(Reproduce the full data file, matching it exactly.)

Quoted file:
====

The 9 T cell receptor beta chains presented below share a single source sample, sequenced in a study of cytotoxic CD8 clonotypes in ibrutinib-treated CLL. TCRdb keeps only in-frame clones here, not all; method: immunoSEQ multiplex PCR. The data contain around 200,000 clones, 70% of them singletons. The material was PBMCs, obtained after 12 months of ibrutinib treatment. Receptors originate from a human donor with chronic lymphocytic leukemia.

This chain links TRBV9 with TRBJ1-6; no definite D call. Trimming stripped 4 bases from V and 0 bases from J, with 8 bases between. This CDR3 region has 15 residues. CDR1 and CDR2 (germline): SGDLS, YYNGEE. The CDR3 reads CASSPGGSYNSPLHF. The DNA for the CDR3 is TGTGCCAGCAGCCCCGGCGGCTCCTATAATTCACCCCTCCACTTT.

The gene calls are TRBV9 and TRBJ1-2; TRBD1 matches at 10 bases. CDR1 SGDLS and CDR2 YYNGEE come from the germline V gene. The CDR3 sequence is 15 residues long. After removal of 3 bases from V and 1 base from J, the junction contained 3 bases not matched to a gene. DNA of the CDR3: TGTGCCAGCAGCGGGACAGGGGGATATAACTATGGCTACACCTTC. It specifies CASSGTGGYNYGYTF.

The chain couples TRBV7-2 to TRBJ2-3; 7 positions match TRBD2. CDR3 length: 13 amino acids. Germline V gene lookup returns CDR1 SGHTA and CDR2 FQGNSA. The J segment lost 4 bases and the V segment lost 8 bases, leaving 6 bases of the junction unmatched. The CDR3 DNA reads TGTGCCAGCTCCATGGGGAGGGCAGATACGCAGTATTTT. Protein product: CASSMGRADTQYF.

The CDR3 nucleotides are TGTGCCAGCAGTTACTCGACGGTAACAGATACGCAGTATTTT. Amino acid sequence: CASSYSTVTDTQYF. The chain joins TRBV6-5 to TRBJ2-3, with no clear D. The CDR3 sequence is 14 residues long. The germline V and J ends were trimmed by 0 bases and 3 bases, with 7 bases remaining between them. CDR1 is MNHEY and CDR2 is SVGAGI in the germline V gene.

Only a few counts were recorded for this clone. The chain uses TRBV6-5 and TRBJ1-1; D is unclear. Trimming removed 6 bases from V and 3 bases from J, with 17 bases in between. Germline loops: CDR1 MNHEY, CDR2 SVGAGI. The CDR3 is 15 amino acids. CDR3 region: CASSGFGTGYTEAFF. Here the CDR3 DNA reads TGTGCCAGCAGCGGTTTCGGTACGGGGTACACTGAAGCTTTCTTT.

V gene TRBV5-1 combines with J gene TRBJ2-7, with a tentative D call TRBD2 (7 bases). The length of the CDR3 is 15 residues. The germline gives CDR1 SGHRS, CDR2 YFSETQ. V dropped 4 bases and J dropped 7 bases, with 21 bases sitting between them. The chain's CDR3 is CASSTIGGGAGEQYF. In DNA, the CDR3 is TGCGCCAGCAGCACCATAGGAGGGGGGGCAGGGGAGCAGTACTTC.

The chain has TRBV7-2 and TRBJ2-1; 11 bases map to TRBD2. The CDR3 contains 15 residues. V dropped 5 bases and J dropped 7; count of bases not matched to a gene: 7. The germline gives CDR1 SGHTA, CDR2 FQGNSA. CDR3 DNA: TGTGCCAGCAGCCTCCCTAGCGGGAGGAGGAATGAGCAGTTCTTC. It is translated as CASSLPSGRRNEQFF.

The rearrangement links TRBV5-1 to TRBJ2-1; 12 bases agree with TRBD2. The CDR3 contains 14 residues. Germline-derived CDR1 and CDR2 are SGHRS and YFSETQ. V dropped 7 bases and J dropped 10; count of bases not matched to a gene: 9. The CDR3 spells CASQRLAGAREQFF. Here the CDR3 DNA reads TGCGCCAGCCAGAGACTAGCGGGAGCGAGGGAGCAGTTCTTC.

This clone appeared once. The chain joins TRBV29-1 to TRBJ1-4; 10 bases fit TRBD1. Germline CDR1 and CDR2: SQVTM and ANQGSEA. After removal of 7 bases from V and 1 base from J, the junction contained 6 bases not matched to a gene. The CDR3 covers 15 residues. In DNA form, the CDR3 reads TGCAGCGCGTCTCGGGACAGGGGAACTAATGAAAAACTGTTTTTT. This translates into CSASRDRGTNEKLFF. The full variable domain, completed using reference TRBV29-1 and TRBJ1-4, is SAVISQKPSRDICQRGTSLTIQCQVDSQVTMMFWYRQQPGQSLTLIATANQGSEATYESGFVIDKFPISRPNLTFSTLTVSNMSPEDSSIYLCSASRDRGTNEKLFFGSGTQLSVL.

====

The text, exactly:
The 9 T cell receptor beta chains presented below share a single source sample, sequenced in a study of cytotoxic CD8 clonotypes in ibrutinib-treated CLL. TCRdb keeps only in-frame clones here, not all; method: immunoSEQ multiplex PCR. The data contain around 200,000 clones, 70% of them singletons. The material was PBMCs, obtained after 12 months of ibrutinib treatment. Receptors originate from a human donor with chronic lymphocytic leukemia.

This chain links TRBV9 with TRBJ1-6; no definite D call. Trimming stripped 4 bases from V and 0 bases from J, with 8 bases between. This CDR3 region has 15 residues. CDR1 and CDR2 (germline): SGDLS, YYNGEE. The CDR3 reads CASSPGGSYNSPLHF. The DNA for the CDR3 is TGTGCCAGCAGCCCCGGCGGCTCCTATAATTCACCCCTCCACTTT.

The gene calls are TRBV9 and TRBJ1-2; TRBD1 matches at 10 bases. CDR1 SGDLS and CDR2 YYNGEE come from the germline V gene. The CDR3 sequence is 15 residues long. After removal of 3 bases from V and 1 base from J, the junction contained 3 bases not matched to a gene. DNA of the CDR3: TGTGCCAGCAGCGGGACAGGGGGATATAACTATGGCTACACCTTC. It specifies CASSGTGGYNYGYTF.

The chain couples TRBV7-2 to TRBJ2-3; 7 positions match TRBD2. CDR3 length: 13 amino acids. Germline V gene lookup returns CDR1 SGHTA and CDR2 FQGNSA. The J segment lost 4 bases and the V segment lost 8 bases, leaving 6 bases of the junction unmatched. The CDR3 DNA reads TGTGCCAGCTCCATGGGGAGGGCAGATACGCAGTATTTT. Protein product: CASSMGRADTQYF.

The CDR3 nucleotides are TGTGCCAGCAGTTACTCGACGGTAACAGATACGCAGTATTTT. Amino acid sequence: CASSYSTVTDTQYF. The chain joins TRBV6-5 to TRBJ2-3, with no clear D. The CDR3 sequence is 14 residues long. The germline V and J ends were trimmed by 0 bases and 3 bases, with 7 bases remaining between them. CDR1 is MNHEY and CDR2 is SVGAGI in the germline V gene.

Only a few counts were recorded for this clone. The chain uses TRBV6-5 and TRBJ1-1; D is unclear. Trimming removed 6 bases from V and 3 bases from J, with 17 bases in between. Germline loops: CDR1 MNHEY, CDR2 SVGAGI. The CDR3 is 15 amino acids. CDR3 region: CASSGFGTGYTEAFF. Here the CDR3 DNA reads TGTGCCAGCAGCGGTTTCGGTACGGGGTACACTGAAGCTTTCTTT.

V gene TRBV5-1 combines with J gene TRBJ2-7, with a tentative D call TRBD2 (7 bases). The length of the CDR3 is 15 residues. The germline gives CDR1 SGHRS, CDR2 YFSETQ. V dropped 4 bases and J dropped 7 bases, with 21 bases sitting between them. The chain's CDR3 is CASSTIGGGAGEQYF. In DNA, the CDR3 is TGCGCCAGCAGCACCATAGGAGGGGGGGCAGGGGAGCAGTACTTC.

The chain has TRBV7-2 and TRBJ2-1; 11 bases map to TRBD2. The CDR3 contains 15 residues. V dropped 5 bases and J dropped 7; count of bases not matched to a gene: 7. The germline gives CDR1 SGHTA, CDR2 FQGNSA. CDR3 DNA: TGTGCCAGCAGCCTCCCTAGCGGGAGGAGGAATGAGCAGTTCTTC. It is translated as CASSLPSGRRNEQFF.

The rearrangement links TRBV5-1 to TRBJ2-1; 12 bases agree with TRBD2. The CDR3 contains 14 residues. Germline-derived CDR1 and CDR2 are SGHRS and YFSETQ. V dropped 7 bases and J dropped 10; count of bases not matched to a gene: 9. The CDR3 spells CASQRLAGAREQFF. Here the CDR3 DNA reads TGCGCCAGCCAGAGACTAGCGGGAGCGAGGGAGCAGTTCTTC.

This clone appeared once. The chain joins TRBV29-1 to TRBJ1-4; 10 bases fit TRBD1. Germline CDR1 and CDR2: SQVTM and ANQGSEA. After removal of 7 bases from V and 1 base from J, the junction contained 6 bases not matched to a gene. The CDR3 covers 15 residues. In DNA form, the CDR3 reads TGCAGCGCGTCTCGGGACAGGGGAACTAATGAAAAACTGTTTTTT. This translates into CSASRDRGTNEKLFF. The full variable domain, completed using reference TRBV29-1 and TRBJ1-4, is SAVISQKPSRDICQRGTSLTIQCQVDSQVTMMFWYRQQPGQSLTLIATANQGSEATYESGFVIDKFPISRPNLTFSTLTVSNMSPEDSSIYLCSASRDRGTNEKLFFGSGTQLSVL.